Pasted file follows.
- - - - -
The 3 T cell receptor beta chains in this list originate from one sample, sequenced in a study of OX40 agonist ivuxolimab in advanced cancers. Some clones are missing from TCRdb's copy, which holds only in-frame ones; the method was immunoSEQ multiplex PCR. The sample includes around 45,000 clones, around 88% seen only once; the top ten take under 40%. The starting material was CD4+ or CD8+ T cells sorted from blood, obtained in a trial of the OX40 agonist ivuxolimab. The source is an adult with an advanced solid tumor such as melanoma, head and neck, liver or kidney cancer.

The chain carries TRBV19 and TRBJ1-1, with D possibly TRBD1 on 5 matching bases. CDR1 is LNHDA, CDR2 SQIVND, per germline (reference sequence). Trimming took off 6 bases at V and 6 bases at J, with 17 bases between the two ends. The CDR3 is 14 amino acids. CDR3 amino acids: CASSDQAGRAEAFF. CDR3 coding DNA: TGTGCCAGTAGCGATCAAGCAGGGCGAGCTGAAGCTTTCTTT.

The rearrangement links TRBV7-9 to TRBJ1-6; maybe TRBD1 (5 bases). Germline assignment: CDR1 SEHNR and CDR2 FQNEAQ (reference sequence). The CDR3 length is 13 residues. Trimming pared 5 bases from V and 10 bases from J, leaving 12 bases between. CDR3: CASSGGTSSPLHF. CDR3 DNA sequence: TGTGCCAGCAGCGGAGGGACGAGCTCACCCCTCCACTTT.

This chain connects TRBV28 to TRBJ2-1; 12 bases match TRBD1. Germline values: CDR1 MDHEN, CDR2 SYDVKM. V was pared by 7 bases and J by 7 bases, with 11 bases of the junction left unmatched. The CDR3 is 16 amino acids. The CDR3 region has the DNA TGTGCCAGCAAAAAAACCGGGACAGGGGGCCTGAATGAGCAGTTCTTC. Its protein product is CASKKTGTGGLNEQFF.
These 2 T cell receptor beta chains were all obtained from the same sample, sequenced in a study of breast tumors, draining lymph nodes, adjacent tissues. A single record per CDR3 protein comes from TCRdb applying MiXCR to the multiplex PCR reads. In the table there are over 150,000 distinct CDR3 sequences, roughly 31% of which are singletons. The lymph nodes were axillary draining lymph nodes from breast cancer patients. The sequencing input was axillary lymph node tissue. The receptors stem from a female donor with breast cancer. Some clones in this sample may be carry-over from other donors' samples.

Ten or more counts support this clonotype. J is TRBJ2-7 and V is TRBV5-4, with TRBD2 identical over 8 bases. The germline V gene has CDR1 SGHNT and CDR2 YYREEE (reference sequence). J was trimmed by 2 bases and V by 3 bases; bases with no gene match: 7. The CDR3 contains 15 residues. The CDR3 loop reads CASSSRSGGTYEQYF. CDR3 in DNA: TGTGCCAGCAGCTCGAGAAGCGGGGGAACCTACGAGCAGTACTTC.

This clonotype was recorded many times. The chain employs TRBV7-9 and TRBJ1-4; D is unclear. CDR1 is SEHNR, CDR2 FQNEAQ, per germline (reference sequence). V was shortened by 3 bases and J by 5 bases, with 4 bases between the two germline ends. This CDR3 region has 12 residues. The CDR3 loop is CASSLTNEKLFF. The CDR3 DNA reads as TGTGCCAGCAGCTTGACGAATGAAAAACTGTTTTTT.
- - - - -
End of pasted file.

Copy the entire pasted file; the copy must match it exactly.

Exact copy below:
The 3 T cell receptor beta chains in this list originate from one sample, sequenced in a study of OX40 agonist ivuxolimab in advanced cancers. Some clones are missing from TCRdb's copy, which holds only in-frame ones; the method was immunoSEQ multiplex PCR. The sample includes around 45,000 clones, around 88% seen only once; the top ten take under 40%. The starting material was CD4+ or CD8+ T cells sorted from blood, obtained in a trial of the OX40 agonist ivuxolimab. The source is an adult with an advanced solid tumor such as melanoma, head and neck, liver or kidney cancer.

The chain carries TRBV19 and TRBJ1-1, with D possibly TRBD1 on 5 matching bases. CDR1 is LNHDA, CDR2 SQIVND, per germline (reference sequence). Trimming took off 6 bases at V and 6 bases at J, with 17 bases between the two ends. The CDR3 is 14 amino acids. CDR3 amino acids: CASSDQAGRAEAFF. CDR3 coding DNA: TGTGCCAGTAGCGATCAAGCAGGGCGAGCTGAAGCTTTCTTT.

The rearrangement links TRBV7-9 to TRBJ1-6; maybe TRBD1 (5 bases). Germline assignment: CDR1 SEHNR and CDR2 FQNEAQ (reference sequence). The CDR3 length is 13 residues. Trimming pared 5 bases from V and 10 bases from J, leaving 12 bases between. CDR3: CASSGGTSSPLHF. CDR3 DNA sequence: TGTGCCAGCAGCGGAGGGACGAGCTCACCCCTCCACTTT.

This chain connects TRBV28 to TRBJ2-1; 12 bases match TRBD1. Germline values: CDR1 MDHEN, CDR2 SYDVKM. V was pared by 7 bases and J by 7 bases, with 11 bases of the junction left unmatched. The CDR3 is 16 amino acids. The CDR3 region has the DNA TGTGCCAGCAAAAAAACCGGGACAGGGGGCCTGAATGAGCAGTTCTTC. Its protein product is CASKKTGTGGLNEQFF.
These 2 T cell receptor beta chains were all obtained from the same sample, sequenced in a study of breast tumors, draining lymph nodes, adjacent tissues. A single record per CDR3 protein comes from TCRdb applying MiXCR to the multiplex PCR reads. In the table there are over 150,000 distinct CDR3 sequences, roughly 31% of which are singletons. The lymph nodes were axillary draining lymph nodes from breast cancer patients. The sequencing input was axillary lymph node tissue. The receptors stem from a female donor with breast cancer. Some clones in this sample may be carry-over from other donors' samples.

Ten or more counts support this clonotype. J is TRBJ2-7 and V is TRBV5-4, with TRBD2 identical over 8 bases. The germline V gene has CDR1 SGHNT and CDR2 YYREEE (reference sequence). J was trimmed by 2 bases and V by 3 bases; bases with no gene match: 7. The CDR3 contains 15 residues. The CDR3 loop reads CASSSRSGGTYEQYF. CDR3 in DNA: TGTGCCAGCAGCTCGAGAAGCGGGGGAACCTACGAGCAGTACTTC.

This clonotype was recorded many times. The chain employs TRBV7-9 and TRBJ1-4; D is unclear. CDR1 is SEHNR, CDR2 FQNEAQ, per germline (reference sequence). V was shortened by 3 bases and J by 5 bases, with 4 bases between the two germline ends. This CDR3 region has 12 residues. The CDR3 loop is CASSLTNEKLFF. The CDR3 DNA reads as TGTGCCAGCAGCTTGACGAATGAAAAACTGTTTTTT.